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Stefano Magni
Stefano Magni

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RouteManager UI coding patterns: TypeScript

This is an non-exhaustive list of the coding patterns the WorkWave RouteManager's front-end team follows. The patterns are based on years of experience writing, debugging, and refactoring front-end applications with React and TypeScript but evolves constantly. Most of the possible improvements and the code smells are detected during the code reviews and the pair programming sessions.

(last update: 2021, July)

Always use Type-Only Imports and Exports

You must import types through import type and re-export types through export type.

// ❌ don't
import { Categories } from .'/types'
export { Props as ButtonProps } from .'/types'

// ✅ do
import type { Categories } from .'/types'
export type { Props as ButtonProps } from .'/types'
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Prefer @ts-expect-error over @ts-ignore

@ts-ignores are banned through an ESLint rule, @ts-expect-error offers a greater experience and scales better in case you are working around a TypeScript limitations or a type inconsistency. Please. always leave a comment to explain why you are using @ts-expect-error.

// ❌ don't
// @ts-ignore
delete mapSelectionAtom.context.category

// ✅ do
// @ts-expect-error category is not valid on `none` but we need to ensure is removed from the object
delete mapSelectionAtom.context.category
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Take advantage of Types Inference as much as possible

Write JavaScript the most natural way, don't add types where TypeScript can infer them. Types reduce readability and increase the number of imports.

// ❌ don't
const a:number = 1
const b = useState<number>(1)
const c = [1, 2, 3].map<number>(item => item*2)

// ✅ do
const a = 1
const b = useState(1)
const c = [1, 2, 3].map(item => item*2)


// ❌ don't
function isEven(a: number): boolean {
  const result:boolean = a % 2
  return result
}

// ✅ do
function isEven(a: number) {
  return a % 2 === 0
}
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Generics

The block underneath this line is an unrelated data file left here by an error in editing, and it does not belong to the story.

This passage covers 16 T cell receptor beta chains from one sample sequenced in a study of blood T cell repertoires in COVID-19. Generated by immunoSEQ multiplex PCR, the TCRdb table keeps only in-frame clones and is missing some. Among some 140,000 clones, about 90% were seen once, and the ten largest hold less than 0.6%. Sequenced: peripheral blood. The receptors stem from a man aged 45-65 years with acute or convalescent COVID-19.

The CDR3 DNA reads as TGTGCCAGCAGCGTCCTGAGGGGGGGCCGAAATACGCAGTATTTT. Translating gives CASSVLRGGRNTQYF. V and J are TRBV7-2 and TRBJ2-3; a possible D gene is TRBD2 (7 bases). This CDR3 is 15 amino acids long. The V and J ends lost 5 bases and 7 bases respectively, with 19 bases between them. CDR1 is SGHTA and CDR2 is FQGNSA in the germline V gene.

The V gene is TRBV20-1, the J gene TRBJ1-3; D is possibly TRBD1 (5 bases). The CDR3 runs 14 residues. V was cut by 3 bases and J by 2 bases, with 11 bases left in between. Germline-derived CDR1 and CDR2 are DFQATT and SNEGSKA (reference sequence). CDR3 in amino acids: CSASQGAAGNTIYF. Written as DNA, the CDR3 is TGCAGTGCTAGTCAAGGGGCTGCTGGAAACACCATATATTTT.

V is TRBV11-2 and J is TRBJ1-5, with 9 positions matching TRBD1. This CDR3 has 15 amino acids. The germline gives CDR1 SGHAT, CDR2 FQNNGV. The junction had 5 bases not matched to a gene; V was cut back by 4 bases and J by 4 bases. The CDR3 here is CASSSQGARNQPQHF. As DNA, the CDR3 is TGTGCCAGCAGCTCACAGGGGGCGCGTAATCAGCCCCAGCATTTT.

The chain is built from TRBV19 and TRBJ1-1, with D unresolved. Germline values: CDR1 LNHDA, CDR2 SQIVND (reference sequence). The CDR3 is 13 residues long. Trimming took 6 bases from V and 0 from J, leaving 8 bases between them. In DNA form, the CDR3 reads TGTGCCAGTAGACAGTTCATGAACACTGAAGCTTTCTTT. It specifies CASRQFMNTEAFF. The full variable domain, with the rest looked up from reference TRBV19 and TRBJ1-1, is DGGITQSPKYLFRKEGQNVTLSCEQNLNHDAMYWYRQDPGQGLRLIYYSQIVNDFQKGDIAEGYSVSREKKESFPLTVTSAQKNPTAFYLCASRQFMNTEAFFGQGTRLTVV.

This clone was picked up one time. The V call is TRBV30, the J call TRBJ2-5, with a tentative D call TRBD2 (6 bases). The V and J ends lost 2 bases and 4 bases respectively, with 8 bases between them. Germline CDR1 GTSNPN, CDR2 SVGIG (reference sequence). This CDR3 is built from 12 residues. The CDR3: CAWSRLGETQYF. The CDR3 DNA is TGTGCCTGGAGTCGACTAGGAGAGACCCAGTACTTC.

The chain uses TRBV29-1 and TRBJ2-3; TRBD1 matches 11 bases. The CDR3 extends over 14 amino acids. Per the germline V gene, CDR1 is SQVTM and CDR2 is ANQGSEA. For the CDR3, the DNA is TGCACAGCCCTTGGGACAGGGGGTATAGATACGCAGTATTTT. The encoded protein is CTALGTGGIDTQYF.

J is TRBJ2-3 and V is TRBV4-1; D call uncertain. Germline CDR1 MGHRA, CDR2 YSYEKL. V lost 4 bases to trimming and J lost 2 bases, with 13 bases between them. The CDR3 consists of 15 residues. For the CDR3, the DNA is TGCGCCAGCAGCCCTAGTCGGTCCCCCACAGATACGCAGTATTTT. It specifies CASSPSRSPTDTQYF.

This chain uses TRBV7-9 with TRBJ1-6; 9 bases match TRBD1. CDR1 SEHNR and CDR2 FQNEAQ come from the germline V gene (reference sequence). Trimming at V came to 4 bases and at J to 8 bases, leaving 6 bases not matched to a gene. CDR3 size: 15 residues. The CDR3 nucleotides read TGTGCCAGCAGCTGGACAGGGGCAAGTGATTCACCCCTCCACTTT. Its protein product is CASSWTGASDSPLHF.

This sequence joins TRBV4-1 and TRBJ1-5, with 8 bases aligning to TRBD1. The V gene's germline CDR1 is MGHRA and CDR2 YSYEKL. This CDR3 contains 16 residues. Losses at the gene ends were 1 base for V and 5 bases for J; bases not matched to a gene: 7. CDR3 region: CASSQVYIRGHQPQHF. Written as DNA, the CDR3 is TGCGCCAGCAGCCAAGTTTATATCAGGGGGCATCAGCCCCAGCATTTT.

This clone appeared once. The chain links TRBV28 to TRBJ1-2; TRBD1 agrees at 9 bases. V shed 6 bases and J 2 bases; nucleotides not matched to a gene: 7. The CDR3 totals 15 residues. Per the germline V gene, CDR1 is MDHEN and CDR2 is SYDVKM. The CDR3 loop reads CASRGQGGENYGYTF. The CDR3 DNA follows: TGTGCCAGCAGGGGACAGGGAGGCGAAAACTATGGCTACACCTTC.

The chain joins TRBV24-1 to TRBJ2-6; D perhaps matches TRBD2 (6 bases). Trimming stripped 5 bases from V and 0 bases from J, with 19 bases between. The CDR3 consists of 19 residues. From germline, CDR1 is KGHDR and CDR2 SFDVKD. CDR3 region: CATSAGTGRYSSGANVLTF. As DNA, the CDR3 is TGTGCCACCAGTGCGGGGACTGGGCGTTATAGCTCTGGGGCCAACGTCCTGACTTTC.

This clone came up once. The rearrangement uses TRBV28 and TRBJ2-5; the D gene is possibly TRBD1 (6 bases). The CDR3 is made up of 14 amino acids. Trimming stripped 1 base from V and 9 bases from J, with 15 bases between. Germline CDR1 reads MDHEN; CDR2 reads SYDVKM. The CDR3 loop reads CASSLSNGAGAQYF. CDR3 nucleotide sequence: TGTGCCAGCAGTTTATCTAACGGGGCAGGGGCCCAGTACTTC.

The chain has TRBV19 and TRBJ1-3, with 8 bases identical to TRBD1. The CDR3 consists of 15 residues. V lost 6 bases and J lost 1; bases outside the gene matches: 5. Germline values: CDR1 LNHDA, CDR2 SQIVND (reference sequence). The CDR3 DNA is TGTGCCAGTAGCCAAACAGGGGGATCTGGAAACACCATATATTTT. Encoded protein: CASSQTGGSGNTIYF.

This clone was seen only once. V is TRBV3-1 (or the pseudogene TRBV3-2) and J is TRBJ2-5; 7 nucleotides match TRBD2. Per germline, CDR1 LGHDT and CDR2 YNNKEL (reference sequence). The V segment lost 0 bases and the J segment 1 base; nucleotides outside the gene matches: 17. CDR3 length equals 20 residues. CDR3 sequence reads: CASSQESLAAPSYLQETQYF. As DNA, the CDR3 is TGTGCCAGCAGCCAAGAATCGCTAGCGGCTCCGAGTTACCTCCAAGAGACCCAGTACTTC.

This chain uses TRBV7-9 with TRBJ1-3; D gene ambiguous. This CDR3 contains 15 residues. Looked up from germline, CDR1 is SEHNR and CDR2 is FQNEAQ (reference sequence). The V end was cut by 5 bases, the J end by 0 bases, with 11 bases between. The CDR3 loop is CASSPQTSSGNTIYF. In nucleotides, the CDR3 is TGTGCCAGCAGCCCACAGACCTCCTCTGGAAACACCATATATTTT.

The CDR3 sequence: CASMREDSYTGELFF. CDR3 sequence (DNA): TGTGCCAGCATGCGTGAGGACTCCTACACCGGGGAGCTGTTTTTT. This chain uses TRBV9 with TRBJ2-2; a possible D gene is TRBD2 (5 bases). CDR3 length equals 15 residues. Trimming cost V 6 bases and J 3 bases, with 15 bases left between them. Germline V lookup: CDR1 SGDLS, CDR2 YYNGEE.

Every case is different and must be treated separately but, as a rule of thumb, avoid Generics. If you must use them, please avoid using T, K, etc. but prefer explicit names.

// ❌ don't
export type UseFormFieldOptions<
  T extends Record<string, FormField>,
  K extends FormError<keyof T>
> = {
  // ...
}

// ✅ do
export type UseFormFieldOptions<
  FIELDS extends Record<string, FormField>,
  ERROR extends FormError<keyof FIELDS>
> = {
  // ...
}
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Avoid TypeScript guards

TypeScript guards are useful when the data comes from external, untyped, sources. Internal, controlled, code must prefer simpler ways to help generic functions.

type Tag = { id: string }
type Info = { uid: string }

type GpsEntity = Tag | Info

// ❌ don't
export function getGpsEntityId<T extends GpsEntity>(entity: T) {
  if (isTag(entity)) {
    return entity.id
  }
  if (isInfo(entity)) {
    return entity.uid
  }
}

// ✅ do
export function getGpsEntityId(entity: T, type: 'tag' | 'info') {
  switch (type) {
    case 'tag':
      return ((entity as any) as Tag).id
    case 'info':
      return ((entity as any) as Info).uid
  }
}
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Use Array.reduce's Generic

Always take advantage of the Array.reduce's Generic type instead of typing the parameters passed to it.

// ❌ don't
[1, 2, 3].reduce((acc: number, item) => {
  return acc + item
}, 0)

// ✅ do
[1, 2, 3].reduce<number>((acc, item) => {
  return acc + item
}, 0)
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Prefer discriminated unions over optional keys

Optional keys save you from runtime errors but aren't expressive, Discriminated Unions are.

// ❌ don't
type Order = {
  status: 'ready' | 'inProgress' | 'complete'
  name: string
  at?: Location
  expectedDelivery?: Date
  deliveredAt?: Date
  proofOfDeliveries?: Proof[]
}

function getEmailMessage(order: Order) {
  if(order.at) {
    return `${order.name} is at ${order.at}`
  }
  if(order.expectedDelivery) {
    return `${order.name} will be delivered ${order.expectedDelivery}`
  }
  if(order.deliveredAt) {
    return `${order.name} has been delivered at ${order.deliveredAt}`
  }
}

// ✅ do
type Order = {
  name: string
} & ({
  status: 'ready'
  at: Location
} | {
  status: 'inProgress'
  expectedDelivery: Date
} | {
  status: 'complete'
  deliveredAt: Date
  proofOfDeliveries: Proof[]
})

function getEmailMessage(order: Order) {
  switch(order.status) {
    case 'ready':
      return `${order.name} is at ${order.at}`

    case 'inProgress':
      return `${order.name} will be delivered ${order.expectedDelivery}`

    case 'complete':
      return `${order.name} has been delivered at ${order.deliveredAt}`

  }
}
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